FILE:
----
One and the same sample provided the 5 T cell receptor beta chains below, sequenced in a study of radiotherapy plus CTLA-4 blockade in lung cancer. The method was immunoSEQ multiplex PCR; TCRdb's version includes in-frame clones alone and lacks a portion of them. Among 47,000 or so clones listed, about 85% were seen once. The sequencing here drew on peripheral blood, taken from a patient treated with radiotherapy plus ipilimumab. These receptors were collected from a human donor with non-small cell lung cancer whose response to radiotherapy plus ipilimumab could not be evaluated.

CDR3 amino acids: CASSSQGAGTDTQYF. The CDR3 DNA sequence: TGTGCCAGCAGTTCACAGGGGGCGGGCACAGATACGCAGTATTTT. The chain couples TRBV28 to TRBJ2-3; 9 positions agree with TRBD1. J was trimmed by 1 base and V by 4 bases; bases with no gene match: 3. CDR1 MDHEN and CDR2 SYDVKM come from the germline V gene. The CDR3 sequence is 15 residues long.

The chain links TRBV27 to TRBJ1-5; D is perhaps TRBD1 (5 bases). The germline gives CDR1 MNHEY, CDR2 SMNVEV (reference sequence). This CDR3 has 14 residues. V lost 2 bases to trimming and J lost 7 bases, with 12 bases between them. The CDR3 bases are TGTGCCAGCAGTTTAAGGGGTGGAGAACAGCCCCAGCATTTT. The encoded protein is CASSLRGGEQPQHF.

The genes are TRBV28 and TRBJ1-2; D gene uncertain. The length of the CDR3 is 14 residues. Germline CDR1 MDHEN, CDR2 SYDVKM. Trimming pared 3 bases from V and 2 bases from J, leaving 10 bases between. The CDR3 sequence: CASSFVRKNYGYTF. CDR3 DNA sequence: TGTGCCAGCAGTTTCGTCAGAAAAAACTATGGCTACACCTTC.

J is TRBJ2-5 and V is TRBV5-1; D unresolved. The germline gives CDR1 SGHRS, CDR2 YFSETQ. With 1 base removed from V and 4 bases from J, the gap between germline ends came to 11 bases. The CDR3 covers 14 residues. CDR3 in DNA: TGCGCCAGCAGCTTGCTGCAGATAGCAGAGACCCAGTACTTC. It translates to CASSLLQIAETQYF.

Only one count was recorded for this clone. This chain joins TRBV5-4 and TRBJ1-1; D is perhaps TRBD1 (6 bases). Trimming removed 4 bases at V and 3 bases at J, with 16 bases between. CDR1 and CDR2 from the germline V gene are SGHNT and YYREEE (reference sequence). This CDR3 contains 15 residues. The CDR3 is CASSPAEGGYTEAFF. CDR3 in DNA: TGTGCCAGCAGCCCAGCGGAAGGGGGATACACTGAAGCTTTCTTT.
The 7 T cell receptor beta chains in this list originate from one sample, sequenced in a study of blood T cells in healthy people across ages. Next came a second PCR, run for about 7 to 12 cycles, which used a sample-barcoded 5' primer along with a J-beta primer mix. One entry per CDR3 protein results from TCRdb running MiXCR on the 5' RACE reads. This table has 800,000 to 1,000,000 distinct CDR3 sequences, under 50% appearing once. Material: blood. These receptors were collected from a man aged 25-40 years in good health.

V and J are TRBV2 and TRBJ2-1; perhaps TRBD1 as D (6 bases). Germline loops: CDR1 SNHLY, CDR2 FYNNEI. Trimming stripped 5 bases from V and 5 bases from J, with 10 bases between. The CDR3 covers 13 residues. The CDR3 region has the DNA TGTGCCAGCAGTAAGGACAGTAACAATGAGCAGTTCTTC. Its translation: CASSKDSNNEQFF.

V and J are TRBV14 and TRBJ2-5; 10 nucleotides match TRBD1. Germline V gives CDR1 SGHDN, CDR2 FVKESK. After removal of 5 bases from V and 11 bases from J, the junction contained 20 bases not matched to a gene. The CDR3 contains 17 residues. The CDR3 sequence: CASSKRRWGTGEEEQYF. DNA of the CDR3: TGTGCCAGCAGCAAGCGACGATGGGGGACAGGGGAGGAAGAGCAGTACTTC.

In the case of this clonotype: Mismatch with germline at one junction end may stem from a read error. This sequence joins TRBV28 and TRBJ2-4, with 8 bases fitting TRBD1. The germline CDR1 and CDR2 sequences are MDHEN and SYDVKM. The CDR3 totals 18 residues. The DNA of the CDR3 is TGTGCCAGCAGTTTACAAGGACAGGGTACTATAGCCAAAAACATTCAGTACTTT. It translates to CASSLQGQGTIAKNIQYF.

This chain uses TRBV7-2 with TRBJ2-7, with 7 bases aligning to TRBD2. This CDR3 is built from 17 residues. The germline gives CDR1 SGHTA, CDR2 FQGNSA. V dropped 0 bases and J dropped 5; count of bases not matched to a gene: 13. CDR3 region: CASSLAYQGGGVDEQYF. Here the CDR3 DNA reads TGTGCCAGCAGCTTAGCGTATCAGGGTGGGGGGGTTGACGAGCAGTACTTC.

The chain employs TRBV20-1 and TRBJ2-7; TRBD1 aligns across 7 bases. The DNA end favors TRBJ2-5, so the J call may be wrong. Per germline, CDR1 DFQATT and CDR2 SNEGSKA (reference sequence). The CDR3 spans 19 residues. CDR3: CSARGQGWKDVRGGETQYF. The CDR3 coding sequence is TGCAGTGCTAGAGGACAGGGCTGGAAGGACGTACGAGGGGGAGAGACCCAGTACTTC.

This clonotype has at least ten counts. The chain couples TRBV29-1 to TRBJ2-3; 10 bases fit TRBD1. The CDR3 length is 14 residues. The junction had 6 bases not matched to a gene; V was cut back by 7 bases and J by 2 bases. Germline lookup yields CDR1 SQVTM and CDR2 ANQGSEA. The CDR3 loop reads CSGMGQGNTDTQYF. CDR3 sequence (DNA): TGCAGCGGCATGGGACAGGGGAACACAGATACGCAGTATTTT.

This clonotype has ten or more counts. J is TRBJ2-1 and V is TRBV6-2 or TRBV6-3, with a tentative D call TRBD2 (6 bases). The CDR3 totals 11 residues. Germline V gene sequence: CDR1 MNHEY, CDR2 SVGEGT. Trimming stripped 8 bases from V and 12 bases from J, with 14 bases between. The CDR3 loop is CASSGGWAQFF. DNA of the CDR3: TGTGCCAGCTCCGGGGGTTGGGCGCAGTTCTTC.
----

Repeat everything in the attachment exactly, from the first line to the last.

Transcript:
One and the same sample provided the 5 T cell receptor beta chains below, sequenced in a study of radiotherapy plus CTLA-4 blockade in lung cancer. The method was immunoSEQ multiplex PCR; TCRdb's version includes in-frame clones alone and lacks a portion of them. Among 47,000 or so clones listed, about 85% were seen once. The sequencing here drew on peripheral blood, taken from a patient treated with radiotherapy plus ipilimumab. These receptors were collected from a human donor with non-small cell lung cancer whose response to radiotherapy plus ipilimumab could not be evaluated.

CDR3 amino acids: CASSSQGAGTDTQYF. The CDR3 DNA sequence: TGTGCCAGCAGTTCACAGGGGGCGGGCACAGATACGCAGTATTTT. The chain couples TRBV28 to TRBJ2-3; 9 positions agree with TRBD1. J was trimmed by 1 base and V by 4 bases; bases with no gene match: 3. CDR1 MDHEN and CDR2 SYDVKM come from the germline V gene. The CDR3 sequence is 15 residues long.

The chain links TRBV27 to TRBJ1-5; D is perhaps TRBD1 (5 bases). The germline gives CDR1 MNHEY, CDR2 SMNVEV (reference sequence). This CDR3 has 14 residues. V lost 2 bases to trimming and J lost 7 bases, with 12 bases between them. The CDR3 bases are TGTGCCAGCAGTTTAAGGGGTGGAGAACAGCCCCAGCATTTT. The encoded protein is CASSLRGGEQPQHF.

The genes are TRBV28 and TRBJ1-2; D gene uncertain. The length of the CDR3 is 14 residues. Germline CDR1 MDHEN, CDR2 SYDVKM. Trimming pared 3 bases from V and 2 bases from J, leaving 10 bases between. The CDR3 sequence: CASSFVRKNYGYTF. CDR3 DNA sequence: TGTGCCAGCAGTTTCGTCAGAAAAAACTATGGCTACACCTTC.

J is TRBJ2-5 and V is TRBV5-1; D unresolved. The germline gives CDR1 SGHRS, CDR2 YFSETQ. With 1 base removed from V and 4 bases from J, the gap between germline ends came to 11 bases. The CDR3 covers 14 residues. CDR3 in DNA: TGCGCCAGCAGCTTGCTGCAGATAGCAGAGACCCAGTACTTC. It translates to CASSLLQIAETQYF.

Only one count was recorded for this clone. This chain joins TRBV5-4 and TRBJ1-1; D is perhaps TRBD1 (6 bases). Trimming removed 4 bases at V and 3 bases at J, with 16 bases between. CDR1 and CDR2 from the germline V gene are SGHNT and YYREEE (reference sequence). This CDR3 contains 15 residues. The CDR3 is CASSPAEGGYTEAFF. CDR3 in DNA: TGTGCCAGCAGCCCAGCGGAAGGGGGATACACTGAAGCTTTCTTT.
The 7 T cell receptor beta chains in this list originate from one sample, sequenced in a study of blood T cells in healthy people across ages. Next came a second PCR, run for about 7 to 12 cycles, which used a sample-barcoded 5' primer along with a J-beta primer mix. One entry per CDR3 protein results from TCRdb running MiXCR on the 5' RACE reads. This table has 800,000 to 1,000,000 distinct CDR3 sequences, under 50% appearing once. Material: blood. These receptors were collected from a man aged 25-40 years in good health.

V and J are TRBV2 and TRBJ2-1; perhaps TRBD1 as D (6 bases). Germline loops: CDR1 SNHLY, CDR2 FYNNEI. Trimming stripped 5 bases from V and 5 bases from J, with 10 bases between. The CDR3 covers 13 residues. The CDR3 region has the DNA TGTGCCAGCAGTAAGGACAGTAACAATGAGCAGTTCTTC. Its translation: CASSKDSNNEQFF.

V and J are TRBV14 and TRBJ2-5; 10 nucleotides match TRBD1. Germline V gives CDR1 SGHDN, CDR2 FVKESK. After removal of 5 bases from V and 11 bases from J, the junction contained 20 bases not matched to a gene. The CDR3 contains 17 residues. The CDR3 sequence: CASSKRRWGTGEEEQYF. DNA of the CDR3: TGTGCCAGCAGCAAGCGACGATGGGGGACAGGGGAGGAAGAGCAGTACTTC.

In the case of this clonotype: Mismatch with germline at one junction end may stem from a read error. This sequence joins TRBV28 and TRBJ2-4, with 8 bases fitting TRBD1. The germline CDR1 and CDR2 sequences are MDHEN and SYDVKM. The CDR3 totals 18 residues. The DNA of the CDR3 is TGTGCCAGCAGTTTACAAGGACAGGGTACTATAGCCAAAAACATTCAGTACTTT. It translates to CASSLQGQGTIAKNIQYF.

This chain uses TRBV7-2 with TRBJ2-7, with 7 bases aligning to TRBD2. This CDR3 is built from 17 residues. The germline gives CDR1 SGHTA, CDR2 FQGNSA. V dropped 0 bases and J dropped 5; count of bases not matched to a gene: 13. CDR3 region: CASSLAYQGGGVDEQYF. Here the CDR3 DNA reads TGTGCCAGCAGCTTAGCGTATCAGGGTGGGGGGGTTGACGAGCAGTACTTC.

The chain employs TRBV20-1 and TRBJ2-7; TRBD1 aligns across 7 bases. The DNA end favors TRBJ2-5, so the J call may be wrong. Per germline, CDR1 DFQATT and CDR2 SNEGSKA (reference sequence). The CDR3 spans 19 residues. CDR3: CSARGQGWKDVRGGETQYF. The CDR3 coding sequence is TGCAGTGCTAGAGGACAGGGCTGGAAGGACGTACGAGGGGGAGAGACCCAGTACTTC.

This clonotype has at least ten counts. The chain couples TRBV29-1 to TRBJ2-3; 10 bases fit TRBD1. The CDR3 length is 14 residues. The junction had 6 bases not matched to a gene; V was cut back by 7 bases and J by 2 bases. Germline lookup yields CDR1 SQVTM and CDR2 ANQGSEA. The CDR3 loop reads CSGMGQGNTDTQYF. CDR3 sequence (DNA): TGCAGCGGCATGGGACAGGGGAACACAGATACGCAGTATTTT.

This clonotype has ten or more counts. J is TRBJ2-1 and V is TRBV6-2 or TRBV6-3, with a tentative D call TRBD2 (6 bases). The CDR3 totals 11 residues. Germline V gene sequence: CDR1 MNHEY, CDR2 SVGEGT. Trimming stripped 8 bases from V and 12 bases from J, with 14 bases between. The CDR3 loop is CASSGGWAQFF. DNA of the CDR3: TGTGCCAGCTCCGGGGGTTGGGCGCAGTTCTTC.